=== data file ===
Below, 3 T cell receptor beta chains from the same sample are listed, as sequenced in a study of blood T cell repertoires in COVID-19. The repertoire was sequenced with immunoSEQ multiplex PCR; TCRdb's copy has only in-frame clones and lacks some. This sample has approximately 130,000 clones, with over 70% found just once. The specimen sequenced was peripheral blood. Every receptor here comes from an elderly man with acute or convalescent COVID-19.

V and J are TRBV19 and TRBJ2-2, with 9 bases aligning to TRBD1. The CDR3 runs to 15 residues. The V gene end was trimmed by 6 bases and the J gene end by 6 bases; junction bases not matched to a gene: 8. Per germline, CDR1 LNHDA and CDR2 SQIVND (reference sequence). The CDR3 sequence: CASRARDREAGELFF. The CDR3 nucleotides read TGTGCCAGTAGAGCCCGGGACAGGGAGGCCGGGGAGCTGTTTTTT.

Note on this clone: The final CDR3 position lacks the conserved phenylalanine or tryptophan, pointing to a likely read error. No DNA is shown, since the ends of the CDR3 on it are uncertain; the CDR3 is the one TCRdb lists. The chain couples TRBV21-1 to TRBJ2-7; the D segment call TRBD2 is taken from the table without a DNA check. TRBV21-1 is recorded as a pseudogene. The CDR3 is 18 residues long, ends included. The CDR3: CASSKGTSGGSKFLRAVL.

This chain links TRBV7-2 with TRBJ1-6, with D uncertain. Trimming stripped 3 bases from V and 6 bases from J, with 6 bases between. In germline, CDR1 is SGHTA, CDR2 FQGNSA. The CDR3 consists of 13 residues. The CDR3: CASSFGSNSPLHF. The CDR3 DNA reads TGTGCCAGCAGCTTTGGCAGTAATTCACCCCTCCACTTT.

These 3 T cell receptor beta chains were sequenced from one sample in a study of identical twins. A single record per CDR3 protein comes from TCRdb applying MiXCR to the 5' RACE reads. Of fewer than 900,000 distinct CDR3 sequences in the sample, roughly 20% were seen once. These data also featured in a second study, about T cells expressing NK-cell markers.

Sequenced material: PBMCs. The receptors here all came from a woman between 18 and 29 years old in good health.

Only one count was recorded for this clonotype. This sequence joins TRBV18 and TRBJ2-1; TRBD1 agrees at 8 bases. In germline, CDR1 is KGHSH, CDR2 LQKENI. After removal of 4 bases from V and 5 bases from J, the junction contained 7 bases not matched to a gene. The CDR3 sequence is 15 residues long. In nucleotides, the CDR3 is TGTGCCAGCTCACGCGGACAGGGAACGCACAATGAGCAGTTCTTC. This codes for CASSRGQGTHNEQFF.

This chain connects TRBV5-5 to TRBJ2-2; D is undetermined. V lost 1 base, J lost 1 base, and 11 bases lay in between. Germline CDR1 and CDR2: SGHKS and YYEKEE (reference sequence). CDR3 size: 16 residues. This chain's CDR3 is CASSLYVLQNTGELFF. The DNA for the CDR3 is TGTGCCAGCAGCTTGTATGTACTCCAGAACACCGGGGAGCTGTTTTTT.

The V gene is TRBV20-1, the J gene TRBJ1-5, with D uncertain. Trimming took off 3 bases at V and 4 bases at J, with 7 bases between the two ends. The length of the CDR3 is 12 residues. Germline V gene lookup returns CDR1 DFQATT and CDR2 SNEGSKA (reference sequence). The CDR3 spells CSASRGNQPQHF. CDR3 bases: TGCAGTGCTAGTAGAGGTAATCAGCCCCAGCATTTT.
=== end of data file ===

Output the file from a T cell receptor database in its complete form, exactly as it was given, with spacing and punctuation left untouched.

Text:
Below, 3 T cell receptor beta chains from the same sample are listed, as sequenced in a study of blood T cell repertoires in COVID-19. The repertoire was sequenced with immunoSEQ multiplex PCR; TCRdb's copy has only in-frame clones and lacks some. This sample has approximately 130,000 clones, with over 70% found just once. The specimen sequenced was peripheral blood. Every receptor here comes from an elderly man with acute or convalescent COVID-19.

V and J are TRBV19 and TRBJ2-2, with 9 bases aligning to TRBD1. The CDR3 runs to 15 residues. The V gene end was trimmed by 6 bases and the J gene end by 6 bases; junction bases not matched to a gene: 8. Per germline, CDR1 LNHDA and CDR2 SQIVND (reference sequence). The CDR3 sequence: CASRARDREAGELFF. The CDR3 nucleotides read TGTGCCAGTAGAGCCCGGGACAGGGAGGCCGGGGAGCTGTTTTTT.

Note on this clone: The final CDR3 position lacks the conserved phenylalanine or tryptophan, pointing to a likely read error. No DNA is shown, since the ends of the CDR3 on it are uncertain; the CDR3 is the one TCRdb lists. The chain couples TRBV21-1 to TRBJ2-7; the D segment call TRBD2 is taken from the table without a DNA check. TRBV21-1 is recorded as a pseudogene. The CDR3 is 18 residues long, ends included. The CDR3: CASSKGTSGGSKFLRAVL.

This chain links TRBV7-2 with TRBJ1-6, with D uncertain. Trimming stripped 3 bases from V and 6 bases from J, with 6 bases between. In germline, CDR1 is SGHTA, CDR2 FQGNSA. The CDR3 consists of 13 residues. The CDR3: CASSFGSNSPLHF. The CDR3 DNA reads TGTGCCAGCAGCTTTGGCAGTAATTCACCCCTCCACTTT.

These 3 T cell receptor beta chains were sequenced from one sample in a study of identical twins. A single record per CDR3 protein comes from TCRdb applying MiXCR to the 5' RACE reads. Of fewer than 900,000 distinct CDR3 sequences in the sample, roughly 20% were seen once. These data also featured in a second study, about T cells expressing NK-cell markers.

Sequenced material: PBMCs. The receptors here all came from a woman between 18 and 29 years old in good health.

Only one count was recorded for this clonotype. This sequence joins TRBV18 and TRBJ2-1; TRBD1 agrees at 8 bases. In germline, CDR1 is KGHSH, CDR2 LQKENI. After removal of 4 bases from V and 5 bases from J, the junction contained 7 bases not matched to a gene. The CDR3 sequence is 15 residues long. In nucleotides, the CDR3 is TGTGCCAGCTCACGCGGACAGGGAACGCACAATGAGCAGTTCTTC. This codes for CASSRGQGTHNEQFF.

This chain connects TRBV5-5 to TRBJ2-2; D is undetermined. V lost 1 base, J lost 1 base, and 11 bases lay in between. Germline CDR1 and CDR2: SGHKS and YYEKEE (reference sequence). CDR3 size: 16 residues. This chain's CDR3 is CASSLYVLQNTGELFF. The DNA for the CDR3 is TGTGCCAGCAGCTTGTATGTACTCCAGAACACCGGGGAGCTGTTTTTT.

The V gene is TRBV20-1, the J gene TRBJ1-5, with D uncertain. Trimming took off 3 bases at V and 4 bases at J, with 7 bases between the two ends. The length of the CDR3 is 12 residues. Germline V gene lookup returns CDR1 DFQATT and CDR2 SNEGSKA (reference sequence). The CDR3 spells CSASRGNQPQHF. CDR3 bases: TGCAGTGCTAGTAGAGGTAATCAGCCCCAGCATTTT.